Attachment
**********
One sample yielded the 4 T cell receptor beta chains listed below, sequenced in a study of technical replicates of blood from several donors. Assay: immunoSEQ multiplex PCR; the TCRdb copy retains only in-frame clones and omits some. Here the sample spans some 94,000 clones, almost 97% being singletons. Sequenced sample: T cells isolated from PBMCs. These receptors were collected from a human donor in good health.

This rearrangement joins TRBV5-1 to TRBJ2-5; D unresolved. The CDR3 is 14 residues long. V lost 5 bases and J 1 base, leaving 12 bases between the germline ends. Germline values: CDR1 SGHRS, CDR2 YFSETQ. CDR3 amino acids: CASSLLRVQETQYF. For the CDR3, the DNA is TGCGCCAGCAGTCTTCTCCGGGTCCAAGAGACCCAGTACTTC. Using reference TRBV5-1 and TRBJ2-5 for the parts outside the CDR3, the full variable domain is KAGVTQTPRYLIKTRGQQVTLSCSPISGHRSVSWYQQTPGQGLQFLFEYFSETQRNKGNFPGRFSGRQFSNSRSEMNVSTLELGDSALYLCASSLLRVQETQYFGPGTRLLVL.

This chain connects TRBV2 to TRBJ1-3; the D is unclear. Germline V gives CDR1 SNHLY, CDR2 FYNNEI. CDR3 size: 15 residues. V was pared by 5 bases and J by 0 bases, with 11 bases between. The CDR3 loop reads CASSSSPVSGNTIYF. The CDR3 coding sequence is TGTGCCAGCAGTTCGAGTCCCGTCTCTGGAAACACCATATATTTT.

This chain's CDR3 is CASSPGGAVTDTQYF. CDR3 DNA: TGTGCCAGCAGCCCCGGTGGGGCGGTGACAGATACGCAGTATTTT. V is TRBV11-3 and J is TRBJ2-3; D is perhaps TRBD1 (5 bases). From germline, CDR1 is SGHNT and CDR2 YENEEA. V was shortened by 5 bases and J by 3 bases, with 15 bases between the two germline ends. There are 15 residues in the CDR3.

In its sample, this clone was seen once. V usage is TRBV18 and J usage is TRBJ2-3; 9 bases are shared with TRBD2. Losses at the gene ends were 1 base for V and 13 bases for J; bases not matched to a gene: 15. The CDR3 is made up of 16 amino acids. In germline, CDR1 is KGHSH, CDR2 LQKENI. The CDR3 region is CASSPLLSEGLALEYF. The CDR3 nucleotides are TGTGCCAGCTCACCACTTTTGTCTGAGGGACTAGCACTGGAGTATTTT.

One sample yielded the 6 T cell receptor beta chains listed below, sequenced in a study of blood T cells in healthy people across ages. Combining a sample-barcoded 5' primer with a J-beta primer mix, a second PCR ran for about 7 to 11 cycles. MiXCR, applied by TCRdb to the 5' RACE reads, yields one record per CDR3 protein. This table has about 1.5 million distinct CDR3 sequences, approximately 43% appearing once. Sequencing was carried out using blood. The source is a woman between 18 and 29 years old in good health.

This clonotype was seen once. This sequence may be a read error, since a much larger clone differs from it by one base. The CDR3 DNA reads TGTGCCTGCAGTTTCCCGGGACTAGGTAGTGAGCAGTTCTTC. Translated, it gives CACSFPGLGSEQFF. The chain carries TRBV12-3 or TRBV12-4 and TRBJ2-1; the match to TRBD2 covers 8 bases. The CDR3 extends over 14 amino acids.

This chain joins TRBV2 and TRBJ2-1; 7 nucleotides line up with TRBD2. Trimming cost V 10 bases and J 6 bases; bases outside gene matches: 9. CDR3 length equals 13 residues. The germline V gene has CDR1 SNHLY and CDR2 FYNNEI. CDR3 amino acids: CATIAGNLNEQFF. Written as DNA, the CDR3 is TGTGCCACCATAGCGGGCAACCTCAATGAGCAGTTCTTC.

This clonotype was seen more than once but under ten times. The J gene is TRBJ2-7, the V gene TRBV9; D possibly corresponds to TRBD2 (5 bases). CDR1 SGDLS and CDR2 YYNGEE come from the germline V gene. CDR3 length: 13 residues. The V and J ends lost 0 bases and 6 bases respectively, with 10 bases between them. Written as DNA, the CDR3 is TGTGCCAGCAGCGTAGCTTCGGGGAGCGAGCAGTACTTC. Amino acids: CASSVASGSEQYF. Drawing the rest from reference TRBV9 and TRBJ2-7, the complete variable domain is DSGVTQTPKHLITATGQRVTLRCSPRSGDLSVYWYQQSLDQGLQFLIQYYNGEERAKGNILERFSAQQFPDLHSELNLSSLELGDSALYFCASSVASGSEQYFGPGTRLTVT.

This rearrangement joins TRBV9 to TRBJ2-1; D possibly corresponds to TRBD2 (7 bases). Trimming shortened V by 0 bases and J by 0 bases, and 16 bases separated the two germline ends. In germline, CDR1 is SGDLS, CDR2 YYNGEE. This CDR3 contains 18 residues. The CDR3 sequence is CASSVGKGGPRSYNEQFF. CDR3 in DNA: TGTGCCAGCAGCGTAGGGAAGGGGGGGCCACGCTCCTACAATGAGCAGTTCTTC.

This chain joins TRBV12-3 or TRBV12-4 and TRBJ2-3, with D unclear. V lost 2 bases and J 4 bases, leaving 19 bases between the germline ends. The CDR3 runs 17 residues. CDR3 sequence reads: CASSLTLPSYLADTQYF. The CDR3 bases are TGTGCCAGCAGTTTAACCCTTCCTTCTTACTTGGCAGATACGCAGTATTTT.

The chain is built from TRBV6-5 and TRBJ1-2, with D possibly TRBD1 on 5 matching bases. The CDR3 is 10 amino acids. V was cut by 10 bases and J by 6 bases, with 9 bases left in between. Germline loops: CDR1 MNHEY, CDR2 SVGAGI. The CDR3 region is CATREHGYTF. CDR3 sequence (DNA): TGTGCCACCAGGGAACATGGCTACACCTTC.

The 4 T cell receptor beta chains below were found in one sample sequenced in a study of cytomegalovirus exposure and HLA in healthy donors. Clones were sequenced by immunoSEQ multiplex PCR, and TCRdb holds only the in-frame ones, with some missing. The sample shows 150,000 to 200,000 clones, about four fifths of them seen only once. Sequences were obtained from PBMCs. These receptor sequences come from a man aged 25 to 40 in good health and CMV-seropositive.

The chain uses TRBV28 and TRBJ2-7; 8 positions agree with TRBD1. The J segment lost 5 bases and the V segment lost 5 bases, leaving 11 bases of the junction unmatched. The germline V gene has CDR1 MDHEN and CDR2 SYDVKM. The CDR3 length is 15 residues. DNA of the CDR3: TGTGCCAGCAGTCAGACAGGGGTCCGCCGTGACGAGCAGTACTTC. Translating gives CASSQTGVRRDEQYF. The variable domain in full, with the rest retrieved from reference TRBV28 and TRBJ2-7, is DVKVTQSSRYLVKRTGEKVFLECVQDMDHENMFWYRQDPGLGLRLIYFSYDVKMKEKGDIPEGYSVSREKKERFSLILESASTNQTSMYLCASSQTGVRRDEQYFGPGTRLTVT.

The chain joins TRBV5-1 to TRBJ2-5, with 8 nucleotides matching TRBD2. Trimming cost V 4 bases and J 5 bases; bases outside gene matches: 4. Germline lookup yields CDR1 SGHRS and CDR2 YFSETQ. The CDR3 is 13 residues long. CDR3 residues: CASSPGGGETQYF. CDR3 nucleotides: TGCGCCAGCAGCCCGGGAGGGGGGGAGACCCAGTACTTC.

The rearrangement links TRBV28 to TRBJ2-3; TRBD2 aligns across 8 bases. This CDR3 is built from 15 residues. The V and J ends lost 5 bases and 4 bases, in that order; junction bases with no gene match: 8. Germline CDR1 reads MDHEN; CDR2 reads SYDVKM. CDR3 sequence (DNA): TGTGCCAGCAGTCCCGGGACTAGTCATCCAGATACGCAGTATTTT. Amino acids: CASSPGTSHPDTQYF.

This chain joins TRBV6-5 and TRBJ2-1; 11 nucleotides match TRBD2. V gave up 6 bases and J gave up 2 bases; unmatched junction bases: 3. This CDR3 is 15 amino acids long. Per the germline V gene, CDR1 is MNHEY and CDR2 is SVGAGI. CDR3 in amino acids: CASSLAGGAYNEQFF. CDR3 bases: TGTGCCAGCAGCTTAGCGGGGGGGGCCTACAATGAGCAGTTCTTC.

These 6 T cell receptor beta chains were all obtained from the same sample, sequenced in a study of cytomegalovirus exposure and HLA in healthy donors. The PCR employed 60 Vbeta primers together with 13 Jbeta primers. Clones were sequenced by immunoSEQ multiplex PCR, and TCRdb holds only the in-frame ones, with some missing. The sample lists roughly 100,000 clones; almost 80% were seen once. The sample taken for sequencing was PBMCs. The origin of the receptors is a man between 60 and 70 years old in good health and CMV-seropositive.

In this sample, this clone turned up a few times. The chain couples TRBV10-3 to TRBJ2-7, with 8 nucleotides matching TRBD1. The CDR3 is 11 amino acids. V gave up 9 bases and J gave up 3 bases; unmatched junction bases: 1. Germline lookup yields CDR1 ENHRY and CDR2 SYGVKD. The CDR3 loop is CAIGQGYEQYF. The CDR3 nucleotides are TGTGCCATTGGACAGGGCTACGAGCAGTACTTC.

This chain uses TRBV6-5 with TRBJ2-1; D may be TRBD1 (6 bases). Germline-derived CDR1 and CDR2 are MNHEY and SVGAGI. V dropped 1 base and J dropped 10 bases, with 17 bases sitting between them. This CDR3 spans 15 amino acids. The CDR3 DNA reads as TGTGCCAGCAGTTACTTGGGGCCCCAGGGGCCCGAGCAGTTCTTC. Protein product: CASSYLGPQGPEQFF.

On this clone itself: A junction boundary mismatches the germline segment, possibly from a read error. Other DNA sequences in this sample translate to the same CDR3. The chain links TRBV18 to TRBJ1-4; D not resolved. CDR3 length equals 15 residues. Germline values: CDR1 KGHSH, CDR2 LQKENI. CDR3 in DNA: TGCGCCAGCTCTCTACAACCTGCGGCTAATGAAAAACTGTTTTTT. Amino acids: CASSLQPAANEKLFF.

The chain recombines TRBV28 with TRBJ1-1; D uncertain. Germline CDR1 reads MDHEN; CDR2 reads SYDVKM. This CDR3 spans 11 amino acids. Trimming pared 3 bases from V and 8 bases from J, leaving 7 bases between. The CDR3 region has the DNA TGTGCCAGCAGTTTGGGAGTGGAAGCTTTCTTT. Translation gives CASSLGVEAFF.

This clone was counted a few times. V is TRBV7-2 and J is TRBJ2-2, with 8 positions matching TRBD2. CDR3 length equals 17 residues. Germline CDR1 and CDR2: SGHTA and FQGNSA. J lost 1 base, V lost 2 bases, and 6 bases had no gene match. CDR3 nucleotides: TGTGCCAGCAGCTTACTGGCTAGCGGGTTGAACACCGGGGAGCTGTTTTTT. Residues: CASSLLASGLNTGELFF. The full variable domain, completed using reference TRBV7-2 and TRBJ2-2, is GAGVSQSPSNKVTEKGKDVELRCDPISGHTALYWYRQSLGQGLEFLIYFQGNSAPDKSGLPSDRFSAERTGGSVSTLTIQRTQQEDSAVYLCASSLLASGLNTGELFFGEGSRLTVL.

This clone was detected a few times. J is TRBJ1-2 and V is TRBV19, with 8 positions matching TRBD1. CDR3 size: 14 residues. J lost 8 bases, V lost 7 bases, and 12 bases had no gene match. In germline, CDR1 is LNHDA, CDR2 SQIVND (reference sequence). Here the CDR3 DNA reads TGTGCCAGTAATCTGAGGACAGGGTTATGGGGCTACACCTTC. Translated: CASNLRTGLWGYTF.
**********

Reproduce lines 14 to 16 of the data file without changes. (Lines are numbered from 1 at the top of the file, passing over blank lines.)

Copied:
The chain uses TRBV28 and TRBJ2-7; 8 positions agree with TRBD1. The J segment lost 5 bases and the V segment lost 5 bases, leaving 11 bases of the junction unmatched. The germline V gene has CDR1 MDHEN and CDR2 SYDVKM. The CDR3 length is 15 residues. DNA of the CDR3: TGTGCCAGCAGTCAGACAGGGGTCCGCCGTGACGAGCAGTACTTC. Translating gives CASSQTGVRRDEQYF. The variable domain in full, with the rest retrieved from reference TRBV28 and TRBJ2-7, is DVKVTQSSRYLVKRTGEKVFLECVQDMDHENMFWYRQDPGLGLRLIYFSYDVKMKEKGDIPEGYSVSREKKERFSLILESASTNQTSMYLCASSQTGVRRDEQYFGPGTRLTVT.

The chain joins TRBV5-1 to TRBJ2-5, with 8 nucleotides matching TRBD2. Trimming cost V 4 bases and J 5 bases; bases outside gene matches: 4. Germline lookup yields CDR1 SGHRS and CDR2 YFSETQ. The CDR3 is 13 residues long. CDR3 residues: CASSPGGGETQYF. CDR3 nucleotides: TGCGCCAGCAGCCCGGGAGGGGGGGAGACCCAGTACTTC.

The rearrangement links TRBV28 to TRBJ2-3; TRBD2 aligns across 8 bases. This CDR3 is built from 15 residues. The V and J ends lost 5 bases and 4 bases, in that order; junction bases with no gene match: 8. Germline CDR1 reads MDHEN; CDR2 reads SYDVKM. CDR3 sequence (DNA): TGTGCCAGCAGTCCCGGGACTAGTCATCCAGATACGCAGTATTTT. Amino acids: CASSPGTSHPDTQYF.